Blog post

The Season of Silly Stories

Home» News & Blog » The Season of Silly Stories
Posted: 16/08/2016 Written by: Craig Robinson

An image of Jesus has appeared in a loaf of bread, there’s a cow in Cornwall that moos in a regional accent and a chicken in Yorkshire has laid an unusually large egg.

It can mean only one thing – it’s ‘silly season’. That time of year – the six to eight weeks in late July, August and early September – when the media is overtaken by the seemingly irreverent and inconsequential.

 

Admittedly, this year has been slightly different with continued coverage of Brexit and the great success of Team GB at the Rio Olympics.

 

But in general there’s just not much ‘real’ news around – Parliament is in recess, councils aren’t meeting and most people are off enjoying their summer holidays.

 

But newspaper pages and websites have to be filled somehow. Cue stories on killer chipmunks, squirrels in south east London addicted to cocaine and a constellation that – when joined together – looks like the face of One Foot in the Grave star Richard Wilson.

 

Alternatively you’ve got the senseless survey – why Leigh on Sea is the happiest place to live in the UK, a study into why Marmite haters could soon learn to love it and research that shows the best way to woo a woman is to wear a red shirt.

 

All of the above were actually printed in some form or another; I think Richard Wilson may even have got a double page spread. And while I’m sure to someone somewhere they’re all very worthy stories, they’re unlikely to have seen the light of day at other times of year.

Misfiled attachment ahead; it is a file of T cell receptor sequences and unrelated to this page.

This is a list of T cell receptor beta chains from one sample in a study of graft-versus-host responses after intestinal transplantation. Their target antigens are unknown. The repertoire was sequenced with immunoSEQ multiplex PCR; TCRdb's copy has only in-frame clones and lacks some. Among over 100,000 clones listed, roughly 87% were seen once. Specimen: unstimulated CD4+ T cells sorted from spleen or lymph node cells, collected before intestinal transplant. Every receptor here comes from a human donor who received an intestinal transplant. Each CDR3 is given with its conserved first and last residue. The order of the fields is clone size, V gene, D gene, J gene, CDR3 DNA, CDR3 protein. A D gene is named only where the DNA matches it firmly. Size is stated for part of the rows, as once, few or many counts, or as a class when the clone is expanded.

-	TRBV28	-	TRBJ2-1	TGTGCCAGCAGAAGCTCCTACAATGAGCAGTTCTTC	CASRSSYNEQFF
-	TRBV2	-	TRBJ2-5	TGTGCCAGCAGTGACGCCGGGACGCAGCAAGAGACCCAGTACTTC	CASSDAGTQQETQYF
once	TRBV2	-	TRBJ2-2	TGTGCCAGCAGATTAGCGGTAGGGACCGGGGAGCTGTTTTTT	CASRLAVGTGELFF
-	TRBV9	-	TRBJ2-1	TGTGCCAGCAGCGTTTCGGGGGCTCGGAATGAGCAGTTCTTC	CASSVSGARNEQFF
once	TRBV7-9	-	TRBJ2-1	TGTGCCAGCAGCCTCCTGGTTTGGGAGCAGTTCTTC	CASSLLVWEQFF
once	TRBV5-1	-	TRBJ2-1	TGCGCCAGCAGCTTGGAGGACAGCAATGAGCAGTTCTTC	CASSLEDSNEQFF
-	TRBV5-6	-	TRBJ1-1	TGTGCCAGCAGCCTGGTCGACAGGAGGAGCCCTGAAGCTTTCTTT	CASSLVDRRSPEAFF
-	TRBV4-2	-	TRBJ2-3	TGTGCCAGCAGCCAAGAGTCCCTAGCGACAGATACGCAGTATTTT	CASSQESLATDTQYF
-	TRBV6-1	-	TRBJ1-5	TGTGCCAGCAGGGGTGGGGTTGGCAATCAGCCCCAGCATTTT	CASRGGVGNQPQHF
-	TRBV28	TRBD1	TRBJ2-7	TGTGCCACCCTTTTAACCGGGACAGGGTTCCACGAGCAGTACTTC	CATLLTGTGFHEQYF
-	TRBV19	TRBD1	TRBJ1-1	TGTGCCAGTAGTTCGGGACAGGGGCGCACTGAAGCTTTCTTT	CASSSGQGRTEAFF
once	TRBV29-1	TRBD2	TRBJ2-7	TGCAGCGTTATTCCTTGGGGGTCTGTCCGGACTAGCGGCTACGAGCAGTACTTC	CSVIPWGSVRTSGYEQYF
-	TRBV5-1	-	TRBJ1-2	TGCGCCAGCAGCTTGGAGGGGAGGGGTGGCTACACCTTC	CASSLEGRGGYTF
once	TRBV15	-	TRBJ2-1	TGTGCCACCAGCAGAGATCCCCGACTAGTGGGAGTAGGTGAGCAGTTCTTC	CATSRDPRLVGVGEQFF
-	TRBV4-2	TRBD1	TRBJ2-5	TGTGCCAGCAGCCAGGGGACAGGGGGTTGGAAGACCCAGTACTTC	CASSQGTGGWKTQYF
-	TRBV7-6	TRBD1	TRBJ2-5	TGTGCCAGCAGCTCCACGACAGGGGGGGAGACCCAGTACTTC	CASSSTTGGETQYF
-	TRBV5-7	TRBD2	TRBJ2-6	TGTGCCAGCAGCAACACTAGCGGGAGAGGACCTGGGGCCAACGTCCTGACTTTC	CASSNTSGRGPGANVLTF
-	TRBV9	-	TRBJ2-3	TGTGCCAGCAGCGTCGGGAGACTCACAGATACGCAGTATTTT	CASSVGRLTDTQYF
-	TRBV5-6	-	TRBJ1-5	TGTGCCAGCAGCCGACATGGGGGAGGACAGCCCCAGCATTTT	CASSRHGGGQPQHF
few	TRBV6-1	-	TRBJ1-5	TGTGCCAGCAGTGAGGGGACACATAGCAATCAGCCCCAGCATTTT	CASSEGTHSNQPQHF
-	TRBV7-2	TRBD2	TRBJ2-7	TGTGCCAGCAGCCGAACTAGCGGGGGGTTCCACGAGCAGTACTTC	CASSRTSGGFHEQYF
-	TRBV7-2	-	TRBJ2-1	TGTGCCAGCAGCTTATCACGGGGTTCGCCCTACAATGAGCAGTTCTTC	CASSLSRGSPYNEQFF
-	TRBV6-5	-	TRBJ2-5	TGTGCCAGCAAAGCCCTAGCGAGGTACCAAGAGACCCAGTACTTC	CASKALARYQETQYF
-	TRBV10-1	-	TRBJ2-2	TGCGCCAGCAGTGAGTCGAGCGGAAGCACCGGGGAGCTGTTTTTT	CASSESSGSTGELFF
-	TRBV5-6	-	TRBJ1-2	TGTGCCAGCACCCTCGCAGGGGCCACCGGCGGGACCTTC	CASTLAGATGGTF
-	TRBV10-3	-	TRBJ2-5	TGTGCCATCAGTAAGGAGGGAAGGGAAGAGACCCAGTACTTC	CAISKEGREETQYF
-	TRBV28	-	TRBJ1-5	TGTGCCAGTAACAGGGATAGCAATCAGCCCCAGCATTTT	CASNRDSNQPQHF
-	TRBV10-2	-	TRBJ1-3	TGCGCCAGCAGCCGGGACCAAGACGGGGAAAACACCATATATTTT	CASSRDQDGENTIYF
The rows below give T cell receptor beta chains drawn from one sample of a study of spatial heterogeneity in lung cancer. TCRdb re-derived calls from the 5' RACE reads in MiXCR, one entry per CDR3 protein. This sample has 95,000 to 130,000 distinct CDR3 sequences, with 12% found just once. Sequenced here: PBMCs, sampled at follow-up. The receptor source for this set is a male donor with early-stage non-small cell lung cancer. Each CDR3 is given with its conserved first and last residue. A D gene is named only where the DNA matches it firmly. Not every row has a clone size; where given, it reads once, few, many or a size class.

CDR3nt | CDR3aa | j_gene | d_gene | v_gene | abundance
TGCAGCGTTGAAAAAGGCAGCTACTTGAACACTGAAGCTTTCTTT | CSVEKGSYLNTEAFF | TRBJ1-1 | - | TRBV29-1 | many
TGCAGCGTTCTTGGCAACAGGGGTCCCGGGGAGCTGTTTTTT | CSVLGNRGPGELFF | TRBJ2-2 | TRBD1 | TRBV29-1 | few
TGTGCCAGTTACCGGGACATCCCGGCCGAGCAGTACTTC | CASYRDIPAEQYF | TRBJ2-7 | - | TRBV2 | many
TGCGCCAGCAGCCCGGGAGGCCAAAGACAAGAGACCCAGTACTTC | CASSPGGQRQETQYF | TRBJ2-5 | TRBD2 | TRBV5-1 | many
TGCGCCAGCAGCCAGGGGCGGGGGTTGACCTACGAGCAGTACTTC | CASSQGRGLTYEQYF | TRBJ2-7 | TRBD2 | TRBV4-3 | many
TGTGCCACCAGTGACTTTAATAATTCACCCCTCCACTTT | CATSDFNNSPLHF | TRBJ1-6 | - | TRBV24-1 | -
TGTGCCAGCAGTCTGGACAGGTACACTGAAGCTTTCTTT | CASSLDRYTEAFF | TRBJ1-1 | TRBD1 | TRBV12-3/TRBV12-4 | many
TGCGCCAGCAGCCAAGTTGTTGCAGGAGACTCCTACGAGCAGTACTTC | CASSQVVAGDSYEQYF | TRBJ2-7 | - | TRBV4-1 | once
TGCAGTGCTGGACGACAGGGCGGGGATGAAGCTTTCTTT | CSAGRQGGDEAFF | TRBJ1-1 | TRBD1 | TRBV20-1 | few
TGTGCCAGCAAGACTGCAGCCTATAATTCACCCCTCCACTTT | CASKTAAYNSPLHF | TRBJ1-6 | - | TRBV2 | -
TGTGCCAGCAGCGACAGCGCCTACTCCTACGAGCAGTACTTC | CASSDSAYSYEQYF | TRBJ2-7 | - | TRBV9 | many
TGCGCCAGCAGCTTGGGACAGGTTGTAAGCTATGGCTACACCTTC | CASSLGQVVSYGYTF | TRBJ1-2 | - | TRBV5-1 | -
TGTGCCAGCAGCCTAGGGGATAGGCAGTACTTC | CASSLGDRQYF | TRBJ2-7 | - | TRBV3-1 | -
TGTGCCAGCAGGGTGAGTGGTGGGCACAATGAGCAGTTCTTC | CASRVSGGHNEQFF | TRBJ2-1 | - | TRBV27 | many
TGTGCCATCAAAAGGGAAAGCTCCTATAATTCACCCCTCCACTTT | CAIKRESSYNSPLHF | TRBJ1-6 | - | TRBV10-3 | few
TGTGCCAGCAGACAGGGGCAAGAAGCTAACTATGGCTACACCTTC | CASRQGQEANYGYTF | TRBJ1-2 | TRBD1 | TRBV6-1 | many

That’s why the summer months are a great opportunity for PR professionals. Media outlets – national and regional – are crying out for good content both in print and online.

 

As a former hack my inbox would all too often be inundated with press releases and story ideas that were of no interest to our readers or had – at best – a very tenuous connection to our region.

 

Tailoring your releases and story ideas to suit target publications is key.

 

Obviously you can’t guarantee that they’ll be used – you’re still at the whim of the individual journalist or news editor – but sending something that actually has relevance to their readership will get you off to a good start (and at least put whoever you’re speaking too into a better mood).

 

If you include a decent photo or video for the web then you’re 95% of the way there.

 

If you can provide decent copy at a time of year when it’s a struggle to fill pages, the journalist at the other end of the telephone will be eternally grateful.

 

It’s a great chance to build relationships and demonstrate that you’re aware of what the publication in questions needs; making it more likely that they’ll turn to you and your client for comment even at a time when the news agenda is a little more buoyant.

 

The summer months provide a golden opportunity. Why waste it?

You might also like...